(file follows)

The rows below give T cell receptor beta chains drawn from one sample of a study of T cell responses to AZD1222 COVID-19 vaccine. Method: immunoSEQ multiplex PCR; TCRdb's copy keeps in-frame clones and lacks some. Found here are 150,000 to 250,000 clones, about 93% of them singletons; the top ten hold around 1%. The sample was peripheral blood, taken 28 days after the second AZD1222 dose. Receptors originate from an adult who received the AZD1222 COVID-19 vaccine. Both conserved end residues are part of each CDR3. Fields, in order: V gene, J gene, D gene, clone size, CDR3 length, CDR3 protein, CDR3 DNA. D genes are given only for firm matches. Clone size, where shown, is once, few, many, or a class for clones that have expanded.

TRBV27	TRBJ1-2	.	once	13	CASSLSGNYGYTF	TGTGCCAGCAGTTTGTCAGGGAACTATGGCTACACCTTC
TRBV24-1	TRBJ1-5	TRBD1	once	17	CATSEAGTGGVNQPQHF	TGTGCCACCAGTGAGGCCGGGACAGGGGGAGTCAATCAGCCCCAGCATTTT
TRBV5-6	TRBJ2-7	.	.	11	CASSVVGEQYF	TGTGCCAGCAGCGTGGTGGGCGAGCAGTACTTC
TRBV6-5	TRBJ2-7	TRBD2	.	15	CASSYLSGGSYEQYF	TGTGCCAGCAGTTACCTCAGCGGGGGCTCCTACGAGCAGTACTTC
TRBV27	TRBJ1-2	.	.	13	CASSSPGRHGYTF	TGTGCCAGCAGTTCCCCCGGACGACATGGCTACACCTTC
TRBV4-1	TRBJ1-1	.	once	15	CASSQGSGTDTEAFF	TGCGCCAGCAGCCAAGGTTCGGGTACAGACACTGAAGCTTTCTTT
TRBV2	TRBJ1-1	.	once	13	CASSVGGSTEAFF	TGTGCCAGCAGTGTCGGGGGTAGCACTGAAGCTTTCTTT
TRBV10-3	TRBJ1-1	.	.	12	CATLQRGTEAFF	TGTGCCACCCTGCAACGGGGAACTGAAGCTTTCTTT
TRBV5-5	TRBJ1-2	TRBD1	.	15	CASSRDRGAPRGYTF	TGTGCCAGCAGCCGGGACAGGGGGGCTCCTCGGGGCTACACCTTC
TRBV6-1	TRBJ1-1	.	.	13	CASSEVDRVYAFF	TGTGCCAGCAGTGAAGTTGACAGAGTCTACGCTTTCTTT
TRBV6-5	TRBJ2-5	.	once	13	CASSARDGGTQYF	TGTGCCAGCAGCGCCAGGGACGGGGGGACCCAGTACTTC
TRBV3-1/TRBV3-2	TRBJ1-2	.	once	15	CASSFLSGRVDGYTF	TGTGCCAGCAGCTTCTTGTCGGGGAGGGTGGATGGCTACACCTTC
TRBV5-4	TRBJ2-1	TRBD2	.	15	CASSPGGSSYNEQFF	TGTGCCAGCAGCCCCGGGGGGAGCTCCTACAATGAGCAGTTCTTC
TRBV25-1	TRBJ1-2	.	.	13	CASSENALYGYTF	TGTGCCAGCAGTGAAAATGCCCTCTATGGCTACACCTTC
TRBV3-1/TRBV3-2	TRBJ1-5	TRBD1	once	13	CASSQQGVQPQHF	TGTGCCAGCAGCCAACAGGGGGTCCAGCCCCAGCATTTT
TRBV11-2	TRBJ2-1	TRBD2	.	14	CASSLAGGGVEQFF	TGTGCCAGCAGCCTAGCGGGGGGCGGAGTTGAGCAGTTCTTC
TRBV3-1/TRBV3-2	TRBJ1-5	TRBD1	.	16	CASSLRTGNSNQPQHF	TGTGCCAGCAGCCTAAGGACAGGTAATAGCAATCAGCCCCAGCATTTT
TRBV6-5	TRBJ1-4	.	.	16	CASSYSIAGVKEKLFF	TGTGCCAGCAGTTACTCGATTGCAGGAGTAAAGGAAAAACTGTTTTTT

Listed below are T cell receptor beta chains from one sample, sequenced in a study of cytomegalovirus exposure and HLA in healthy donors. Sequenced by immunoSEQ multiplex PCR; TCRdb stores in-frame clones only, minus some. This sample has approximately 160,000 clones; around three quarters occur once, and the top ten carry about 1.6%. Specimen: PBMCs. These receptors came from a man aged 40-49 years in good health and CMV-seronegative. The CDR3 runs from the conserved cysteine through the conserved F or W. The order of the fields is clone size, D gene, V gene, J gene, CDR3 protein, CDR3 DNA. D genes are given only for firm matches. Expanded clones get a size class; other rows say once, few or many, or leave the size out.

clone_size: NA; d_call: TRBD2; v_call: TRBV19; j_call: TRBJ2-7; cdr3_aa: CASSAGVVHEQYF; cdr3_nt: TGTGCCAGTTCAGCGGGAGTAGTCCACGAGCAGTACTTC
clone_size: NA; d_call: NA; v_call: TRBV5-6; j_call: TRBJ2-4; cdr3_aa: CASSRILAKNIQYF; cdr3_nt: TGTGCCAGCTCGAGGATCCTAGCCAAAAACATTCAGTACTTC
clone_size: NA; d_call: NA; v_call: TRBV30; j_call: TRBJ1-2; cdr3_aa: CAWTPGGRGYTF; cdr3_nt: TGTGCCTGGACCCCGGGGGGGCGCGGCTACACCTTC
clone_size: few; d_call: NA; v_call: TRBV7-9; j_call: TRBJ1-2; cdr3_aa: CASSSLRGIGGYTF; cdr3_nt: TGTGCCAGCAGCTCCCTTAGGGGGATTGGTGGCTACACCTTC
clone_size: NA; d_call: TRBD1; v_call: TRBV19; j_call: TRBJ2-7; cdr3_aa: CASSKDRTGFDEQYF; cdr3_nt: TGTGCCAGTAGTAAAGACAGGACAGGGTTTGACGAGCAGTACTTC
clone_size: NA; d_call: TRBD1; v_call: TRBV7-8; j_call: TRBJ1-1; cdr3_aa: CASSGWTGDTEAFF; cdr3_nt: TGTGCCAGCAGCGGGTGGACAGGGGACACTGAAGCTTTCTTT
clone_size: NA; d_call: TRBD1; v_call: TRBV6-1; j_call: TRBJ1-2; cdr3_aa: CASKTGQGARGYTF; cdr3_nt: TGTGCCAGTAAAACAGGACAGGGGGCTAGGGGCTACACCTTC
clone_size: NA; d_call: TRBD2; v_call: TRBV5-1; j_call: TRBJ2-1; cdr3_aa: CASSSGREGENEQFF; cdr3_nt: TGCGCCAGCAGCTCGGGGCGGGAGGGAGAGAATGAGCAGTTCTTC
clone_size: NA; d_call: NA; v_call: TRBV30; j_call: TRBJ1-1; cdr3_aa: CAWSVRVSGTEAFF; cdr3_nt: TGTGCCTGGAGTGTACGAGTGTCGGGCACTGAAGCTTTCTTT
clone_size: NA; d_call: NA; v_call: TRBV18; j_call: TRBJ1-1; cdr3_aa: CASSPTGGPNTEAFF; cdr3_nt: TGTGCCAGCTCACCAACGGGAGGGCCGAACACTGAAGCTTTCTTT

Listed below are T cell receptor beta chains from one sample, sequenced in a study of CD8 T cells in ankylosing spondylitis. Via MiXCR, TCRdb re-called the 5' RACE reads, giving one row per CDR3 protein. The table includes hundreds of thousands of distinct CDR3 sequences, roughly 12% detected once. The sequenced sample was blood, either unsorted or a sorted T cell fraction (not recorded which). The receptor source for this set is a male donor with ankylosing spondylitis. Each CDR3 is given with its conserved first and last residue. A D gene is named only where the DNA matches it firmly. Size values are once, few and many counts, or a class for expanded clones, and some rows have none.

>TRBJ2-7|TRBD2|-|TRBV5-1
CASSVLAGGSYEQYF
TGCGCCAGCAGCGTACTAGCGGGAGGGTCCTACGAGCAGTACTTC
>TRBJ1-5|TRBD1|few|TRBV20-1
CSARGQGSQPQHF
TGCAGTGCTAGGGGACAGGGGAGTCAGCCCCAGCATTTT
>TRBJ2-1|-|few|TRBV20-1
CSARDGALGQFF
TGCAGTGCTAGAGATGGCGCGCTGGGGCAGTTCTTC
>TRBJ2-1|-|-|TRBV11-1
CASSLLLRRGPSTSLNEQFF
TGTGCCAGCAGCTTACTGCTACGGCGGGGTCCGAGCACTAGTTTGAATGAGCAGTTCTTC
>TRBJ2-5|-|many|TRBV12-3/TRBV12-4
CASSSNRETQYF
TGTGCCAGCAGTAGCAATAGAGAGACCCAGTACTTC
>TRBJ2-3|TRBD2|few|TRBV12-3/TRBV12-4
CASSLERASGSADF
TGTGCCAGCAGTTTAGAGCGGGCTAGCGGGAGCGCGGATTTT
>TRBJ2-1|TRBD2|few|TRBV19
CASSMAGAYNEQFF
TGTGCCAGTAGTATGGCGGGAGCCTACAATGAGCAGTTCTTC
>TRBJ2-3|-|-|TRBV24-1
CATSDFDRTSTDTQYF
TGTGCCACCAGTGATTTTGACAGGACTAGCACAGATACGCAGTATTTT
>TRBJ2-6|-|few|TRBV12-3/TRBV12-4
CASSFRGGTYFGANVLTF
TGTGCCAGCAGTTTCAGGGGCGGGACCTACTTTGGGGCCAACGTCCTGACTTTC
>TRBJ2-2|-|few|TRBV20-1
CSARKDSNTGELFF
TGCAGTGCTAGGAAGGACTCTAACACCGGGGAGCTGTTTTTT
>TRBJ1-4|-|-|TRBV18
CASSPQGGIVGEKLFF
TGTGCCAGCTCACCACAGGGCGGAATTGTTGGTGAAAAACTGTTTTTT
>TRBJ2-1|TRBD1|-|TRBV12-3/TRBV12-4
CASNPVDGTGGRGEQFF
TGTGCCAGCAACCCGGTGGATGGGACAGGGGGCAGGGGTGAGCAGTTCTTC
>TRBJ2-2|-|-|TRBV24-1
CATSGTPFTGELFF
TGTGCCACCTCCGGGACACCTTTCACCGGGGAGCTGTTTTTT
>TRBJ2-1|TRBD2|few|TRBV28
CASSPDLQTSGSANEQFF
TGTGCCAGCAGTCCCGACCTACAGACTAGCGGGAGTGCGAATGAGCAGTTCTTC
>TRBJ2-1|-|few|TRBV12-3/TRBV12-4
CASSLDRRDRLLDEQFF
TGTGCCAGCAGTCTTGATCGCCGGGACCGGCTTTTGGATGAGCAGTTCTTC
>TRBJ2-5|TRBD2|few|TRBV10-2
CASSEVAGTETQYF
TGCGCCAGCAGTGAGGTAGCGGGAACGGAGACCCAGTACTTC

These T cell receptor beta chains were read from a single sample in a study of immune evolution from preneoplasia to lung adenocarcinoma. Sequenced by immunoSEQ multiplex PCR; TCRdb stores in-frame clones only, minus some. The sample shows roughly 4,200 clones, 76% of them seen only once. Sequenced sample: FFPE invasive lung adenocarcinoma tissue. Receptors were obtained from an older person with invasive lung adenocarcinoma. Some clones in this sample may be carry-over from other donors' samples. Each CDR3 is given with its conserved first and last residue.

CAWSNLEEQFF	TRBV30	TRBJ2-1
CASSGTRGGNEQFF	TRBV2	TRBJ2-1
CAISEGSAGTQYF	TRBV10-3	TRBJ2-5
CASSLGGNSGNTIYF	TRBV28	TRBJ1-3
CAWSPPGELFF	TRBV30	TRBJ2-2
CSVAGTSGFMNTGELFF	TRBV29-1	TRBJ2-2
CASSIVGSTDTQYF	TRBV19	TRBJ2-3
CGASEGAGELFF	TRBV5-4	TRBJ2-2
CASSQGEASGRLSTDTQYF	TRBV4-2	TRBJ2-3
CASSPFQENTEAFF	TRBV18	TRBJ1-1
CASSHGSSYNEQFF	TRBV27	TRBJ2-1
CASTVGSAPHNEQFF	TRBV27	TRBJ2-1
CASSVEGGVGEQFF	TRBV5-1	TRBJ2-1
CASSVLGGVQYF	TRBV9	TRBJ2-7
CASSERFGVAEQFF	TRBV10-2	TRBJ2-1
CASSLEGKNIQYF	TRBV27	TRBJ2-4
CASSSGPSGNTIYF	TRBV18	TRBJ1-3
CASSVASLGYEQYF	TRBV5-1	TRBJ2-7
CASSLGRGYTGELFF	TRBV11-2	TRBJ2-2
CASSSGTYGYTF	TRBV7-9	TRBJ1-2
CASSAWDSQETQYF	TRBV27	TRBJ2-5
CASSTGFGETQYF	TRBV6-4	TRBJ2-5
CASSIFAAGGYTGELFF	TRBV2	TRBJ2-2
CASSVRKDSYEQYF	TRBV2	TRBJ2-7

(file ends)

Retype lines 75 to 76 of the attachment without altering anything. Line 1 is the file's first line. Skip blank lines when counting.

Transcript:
CASSLDRRDRLLDEQFF
TGTGCCAGCAGTCTTGATCGCCGGGACCGGCTTTTGGATGAGCAGTTCTTC